Johann van der Vyver Product Development Manager Hygrotech
(ANOTHER UNIQUE REGISTRATION FOR SPOREKILL)
In the previous Hygrotech Forum, we mentioned that the registration of Sporekill, for use on potato seed tubers was pending. This registration has just been approved and implies the following: “The control of bacterial soft rot and contamination of potato seed tubers, caused during washing or dip treatment process, by controlling water bo r ne E rw i ni a ca ro t ov o ra s ub s p. c ar o to vo r a” . Reinette Gouws, plant pathologist at ARC Roodeplaat describes pectolytic Erwinia (Erwinia carotovora subsp. atroseptica and E. carotovora subsp. carotovora) as the cause of the most commonly occurring bacterial diseases in potatoes, namely bacterial soft rot (Chips May/June 2003).
SPOREKILL EFFICACY The registration trials were conducted by QMS AgriScience. In all three trials, Sporekill exhibited excellent capabilities to prevent the contamination of potato seed tubers during the washing process (Table 1). Table 1: Effect of Sporekill on the water borne Erwinia carotovora subsp. carotovora as indicated by the development of bacterial soft rot on injured potato tubers incubated at a controlled temperature of 25 °C and room temperature.
Mean percentage of tubers infected with Erwinia carotovora subsp. carotovora Trial 1
Non - inoculated control (@ 25 °C)
Sporekill at 150 ml/ 100 L water (@ 25 °C)
Inoculated control (Room temperature)
Delay harvesting until the skin has set to reduce tuber injuries (bacterial entry points).
Non - inoculated control (Room temperature)
At harvest, watch tuber handling practices, and ensure good sanitary procedures to reduce the spread of the bacteria. Limit mechanical damage during harvest and handling.
Sporekill at 150ml/ 100 L (Room temperature)
BACTERIAL SOFT ROT Bacterial soft rot is initially characterised by a small, water soaked area on the tuber. This area enlarges rapidly to form a soft, wet rot. If conditions are favourable the tuber may rot completely within a few days. Conditions that support disease development are moist conditions during storage, wet tubers, low oxygen concentration and damaged tubers. Unfortunately most of these favourable conditions for disease development are the consequence of poor harvesting practices and storage conditions. This makes control or prevention of the disease very difficult. The following preventative measures are however, often suggested and applied in the industry: Avoid excessive soil moisture just prior to harvesting, in an attempt to prevent infection through the tuber lenticels.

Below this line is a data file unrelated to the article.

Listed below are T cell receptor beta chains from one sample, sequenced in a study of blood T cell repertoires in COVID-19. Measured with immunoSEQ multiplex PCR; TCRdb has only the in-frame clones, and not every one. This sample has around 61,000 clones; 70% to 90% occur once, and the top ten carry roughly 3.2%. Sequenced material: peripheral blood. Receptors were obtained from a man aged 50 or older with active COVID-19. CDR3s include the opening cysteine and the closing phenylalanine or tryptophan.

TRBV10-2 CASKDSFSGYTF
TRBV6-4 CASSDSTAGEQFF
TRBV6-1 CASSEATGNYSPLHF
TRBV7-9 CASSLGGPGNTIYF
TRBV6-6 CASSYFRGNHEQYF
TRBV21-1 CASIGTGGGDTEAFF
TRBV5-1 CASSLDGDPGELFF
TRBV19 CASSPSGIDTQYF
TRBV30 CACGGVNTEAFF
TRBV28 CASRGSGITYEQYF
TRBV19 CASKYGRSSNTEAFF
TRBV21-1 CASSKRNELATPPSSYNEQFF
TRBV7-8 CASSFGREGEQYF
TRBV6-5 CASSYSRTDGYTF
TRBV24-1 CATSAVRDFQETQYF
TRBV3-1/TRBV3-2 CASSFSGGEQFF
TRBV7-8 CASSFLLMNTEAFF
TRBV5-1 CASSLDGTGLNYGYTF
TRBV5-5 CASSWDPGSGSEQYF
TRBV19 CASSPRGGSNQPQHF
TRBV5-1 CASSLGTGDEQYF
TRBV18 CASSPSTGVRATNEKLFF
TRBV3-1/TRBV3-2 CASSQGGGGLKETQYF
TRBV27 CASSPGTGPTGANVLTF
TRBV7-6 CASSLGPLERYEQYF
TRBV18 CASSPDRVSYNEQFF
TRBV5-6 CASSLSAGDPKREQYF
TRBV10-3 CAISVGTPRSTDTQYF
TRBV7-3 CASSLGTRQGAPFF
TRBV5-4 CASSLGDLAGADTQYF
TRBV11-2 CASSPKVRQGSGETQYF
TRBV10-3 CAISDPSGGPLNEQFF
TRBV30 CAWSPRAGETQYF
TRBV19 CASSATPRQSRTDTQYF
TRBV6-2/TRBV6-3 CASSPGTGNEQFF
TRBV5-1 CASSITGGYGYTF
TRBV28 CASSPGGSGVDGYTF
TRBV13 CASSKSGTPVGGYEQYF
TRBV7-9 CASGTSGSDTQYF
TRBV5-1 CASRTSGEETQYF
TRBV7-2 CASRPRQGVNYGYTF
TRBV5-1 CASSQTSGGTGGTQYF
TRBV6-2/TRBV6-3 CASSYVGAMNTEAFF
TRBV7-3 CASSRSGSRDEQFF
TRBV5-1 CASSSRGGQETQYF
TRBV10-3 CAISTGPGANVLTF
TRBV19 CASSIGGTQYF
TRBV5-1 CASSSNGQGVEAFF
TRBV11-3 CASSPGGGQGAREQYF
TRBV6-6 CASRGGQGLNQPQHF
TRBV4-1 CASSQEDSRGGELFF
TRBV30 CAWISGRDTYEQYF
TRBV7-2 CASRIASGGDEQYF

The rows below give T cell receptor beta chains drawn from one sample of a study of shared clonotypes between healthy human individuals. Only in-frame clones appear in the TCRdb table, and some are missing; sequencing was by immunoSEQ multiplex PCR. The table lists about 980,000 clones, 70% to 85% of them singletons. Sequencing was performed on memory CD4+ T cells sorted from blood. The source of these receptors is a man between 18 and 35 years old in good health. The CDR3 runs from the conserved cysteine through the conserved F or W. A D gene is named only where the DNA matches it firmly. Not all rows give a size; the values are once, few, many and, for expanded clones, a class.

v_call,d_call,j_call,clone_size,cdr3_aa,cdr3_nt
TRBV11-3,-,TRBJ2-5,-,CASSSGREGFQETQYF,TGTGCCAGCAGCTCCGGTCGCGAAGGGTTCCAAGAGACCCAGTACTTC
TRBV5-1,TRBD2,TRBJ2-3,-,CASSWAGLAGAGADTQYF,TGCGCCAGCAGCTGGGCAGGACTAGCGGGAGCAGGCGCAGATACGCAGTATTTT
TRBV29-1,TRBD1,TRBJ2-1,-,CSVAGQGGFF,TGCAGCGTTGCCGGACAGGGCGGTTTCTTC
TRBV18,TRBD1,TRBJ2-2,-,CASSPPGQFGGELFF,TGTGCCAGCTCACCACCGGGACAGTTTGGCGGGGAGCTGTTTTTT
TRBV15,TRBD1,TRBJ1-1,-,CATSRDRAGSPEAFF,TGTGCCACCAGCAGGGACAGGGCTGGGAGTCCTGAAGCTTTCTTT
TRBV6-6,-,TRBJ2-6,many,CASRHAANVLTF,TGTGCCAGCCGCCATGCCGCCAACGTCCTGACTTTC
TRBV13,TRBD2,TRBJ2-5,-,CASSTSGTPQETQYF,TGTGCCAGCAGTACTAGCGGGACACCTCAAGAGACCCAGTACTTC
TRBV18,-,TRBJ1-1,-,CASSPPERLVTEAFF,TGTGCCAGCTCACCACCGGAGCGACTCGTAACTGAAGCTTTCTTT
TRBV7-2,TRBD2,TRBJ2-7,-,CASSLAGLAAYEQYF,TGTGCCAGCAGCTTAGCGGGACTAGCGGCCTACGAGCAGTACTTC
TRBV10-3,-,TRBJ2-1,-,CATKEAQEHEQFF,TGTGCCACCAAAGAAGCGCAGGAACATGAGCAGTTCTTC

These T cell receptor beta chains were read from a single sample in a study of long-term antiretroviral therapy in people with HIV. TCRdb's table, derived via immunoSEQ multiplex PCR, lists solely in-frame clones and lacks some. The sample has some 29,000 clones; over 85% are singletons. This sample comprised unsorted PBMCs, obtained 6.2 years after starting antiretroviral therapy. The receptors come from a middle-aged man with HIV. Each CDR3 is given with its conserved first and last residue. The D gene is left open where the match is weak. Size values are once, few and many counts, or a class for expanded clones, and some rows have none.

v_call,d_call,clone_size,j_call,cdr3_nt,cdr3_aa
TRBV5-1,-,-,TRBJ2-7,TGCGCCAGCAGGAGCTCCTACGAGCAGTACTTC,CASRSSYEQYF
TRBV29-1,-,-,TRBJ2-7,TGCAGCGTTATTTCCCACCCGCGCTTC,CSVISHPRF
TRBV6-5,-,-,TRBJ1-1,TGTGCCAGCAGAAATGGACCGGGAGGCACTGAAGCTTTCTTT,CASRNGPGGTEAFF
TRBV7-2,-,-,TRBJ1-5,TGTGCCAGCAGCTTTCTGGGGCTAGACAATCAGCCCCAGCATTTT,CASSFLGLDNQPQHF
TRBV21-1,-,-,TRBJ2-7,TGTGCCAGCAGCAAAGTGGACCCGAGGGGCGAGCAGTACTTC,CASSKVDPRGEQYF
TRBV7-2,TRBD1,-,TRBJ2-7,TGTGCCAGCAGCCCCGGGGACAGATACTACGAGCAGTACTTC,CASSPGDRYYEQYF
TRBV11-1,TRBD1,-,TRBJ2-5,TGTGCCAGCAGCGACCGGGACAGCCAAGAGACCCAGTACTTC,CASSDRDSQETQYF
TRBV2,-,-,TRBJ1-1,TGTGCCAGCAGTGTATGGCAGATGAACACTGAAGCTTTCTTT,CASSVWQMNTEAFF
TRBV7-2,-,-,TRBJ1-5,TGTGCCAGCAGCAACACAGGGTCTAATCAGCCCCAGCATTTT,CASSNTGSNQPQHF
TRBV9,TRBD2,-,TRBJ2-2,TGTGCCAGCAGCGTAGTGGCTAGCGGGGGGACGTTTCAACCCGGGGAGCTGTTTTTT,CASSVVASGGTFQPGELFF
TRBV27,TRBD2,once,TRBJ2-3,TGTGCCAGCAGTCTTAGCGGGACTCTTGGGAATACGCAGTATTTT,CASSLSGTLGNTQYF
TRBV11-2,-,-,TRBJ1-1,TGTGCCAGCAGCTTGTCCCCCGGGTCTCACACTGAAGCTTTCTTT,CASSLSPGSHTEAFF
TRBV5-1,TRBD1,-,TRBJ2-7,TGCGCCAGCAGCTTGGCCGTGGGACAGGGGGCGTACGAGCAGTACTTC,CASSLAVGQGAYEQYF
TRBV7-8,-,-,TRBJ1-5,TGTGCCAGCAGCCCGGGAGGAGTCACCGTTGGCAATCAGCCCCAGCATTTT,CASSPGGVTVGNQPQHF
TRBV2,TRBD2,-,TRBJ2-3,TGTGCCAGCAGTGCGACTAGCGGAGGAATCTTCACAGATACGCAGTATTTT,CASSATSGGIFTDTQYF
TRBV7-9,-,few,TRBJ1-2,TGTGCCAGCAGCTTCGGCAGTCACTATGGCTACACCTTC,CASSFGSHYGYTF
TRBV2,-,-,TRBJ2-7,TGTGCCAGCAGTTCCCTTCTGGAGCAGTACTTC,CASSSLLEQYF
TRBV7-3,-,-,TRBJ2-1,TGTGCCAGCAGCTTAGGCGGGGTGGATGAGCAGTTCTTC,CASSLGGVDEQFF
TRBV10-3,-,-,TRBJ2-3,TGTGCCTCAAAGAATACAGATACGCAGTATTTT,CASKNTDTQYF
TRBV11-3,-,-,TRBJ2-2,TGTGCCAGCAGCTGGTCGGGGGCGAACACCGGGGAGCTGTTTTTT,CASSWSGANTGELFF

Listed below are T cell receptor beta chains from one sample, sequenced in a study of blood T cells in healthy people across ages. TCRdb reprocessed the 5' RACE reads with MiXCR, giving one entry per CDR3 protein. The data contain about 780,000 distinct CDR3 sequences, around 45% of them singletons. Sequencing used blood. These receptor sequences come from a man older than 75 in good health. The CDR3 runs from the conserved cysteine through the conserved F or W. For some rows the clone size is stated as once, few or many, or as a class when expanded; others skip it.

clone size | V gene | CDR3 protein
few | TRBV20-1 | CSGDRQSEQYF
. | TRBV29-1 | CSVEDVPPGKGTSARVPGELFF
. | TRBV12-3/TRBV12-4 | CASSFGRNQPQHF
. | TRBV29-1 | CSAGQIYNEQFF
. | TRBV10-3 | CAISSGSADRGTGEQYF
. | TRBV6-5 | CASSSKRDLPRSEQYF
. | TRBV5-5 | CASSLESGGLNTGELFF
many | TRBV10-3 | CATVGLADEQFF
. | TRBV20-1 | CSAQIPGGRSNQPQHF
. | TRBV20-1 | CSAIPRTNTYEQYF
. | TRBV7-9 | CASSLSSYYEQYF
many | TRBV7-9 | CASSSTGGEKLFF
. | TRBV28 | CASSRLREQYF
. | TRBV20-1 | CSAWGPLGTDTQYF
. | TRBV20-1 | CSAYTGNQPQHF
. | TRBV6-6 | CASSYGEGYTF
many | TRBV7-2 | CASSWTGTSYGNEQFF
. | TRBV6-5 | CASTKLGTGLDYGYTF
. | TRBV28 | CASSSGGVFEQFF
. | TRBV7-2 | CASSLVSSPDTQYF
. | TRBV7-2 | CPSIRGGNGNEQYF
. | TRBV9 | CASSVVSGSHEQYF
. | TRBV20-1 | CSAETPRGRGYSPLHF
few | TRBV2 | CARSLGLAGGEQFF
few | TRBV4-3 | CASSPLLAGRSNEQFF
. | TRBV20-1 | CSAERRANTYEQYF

Cool tubers gradually and store them at a temperature of about 4°C. E ns ur e th at t ub er s are dry b e for e st or ag e. E ns ur e s uffi cie nt ve nti la tio n d ur in g s tor ag e. Treatment of the tubers after the process of washing off the soil to sterilise tuber surfaces and prevent contamination among tubers will provide a measure of control. Due to commercial harvesting and processing practices, the majority of the mentioned cultural control measures are often difficult to implement to the full extent originally intended. The final suggestion allows however, the best possibility for control and is exactly what this latest registration of Sporekill is based on.
Inoculated control (@ 25 °C)
Values in the same column followed by the same letter do not differ significantly at the standard level of significance, according to the LSD test.
This registration data also confirmed preliminary evaluations done by South Australian Research and Development Institute, University of Pretoria and Rhodes University. DIRECTIONS FOR USE Use at a dosage of 150 ml Sporekill per 100 L of water. Dip tubers for 3 – 5 minutes. Replace the solution when the water becomes too dirty. The Sporekill concentration may be regulated at the recommended dosage by using the “Spo reki ll Test Kit” . O nly tre at uncu t p otato es. For more information on this exiting new Sporekill registration contact your nearest Hygrotech branch or phone 082-9030031.
Forum - Winter 2006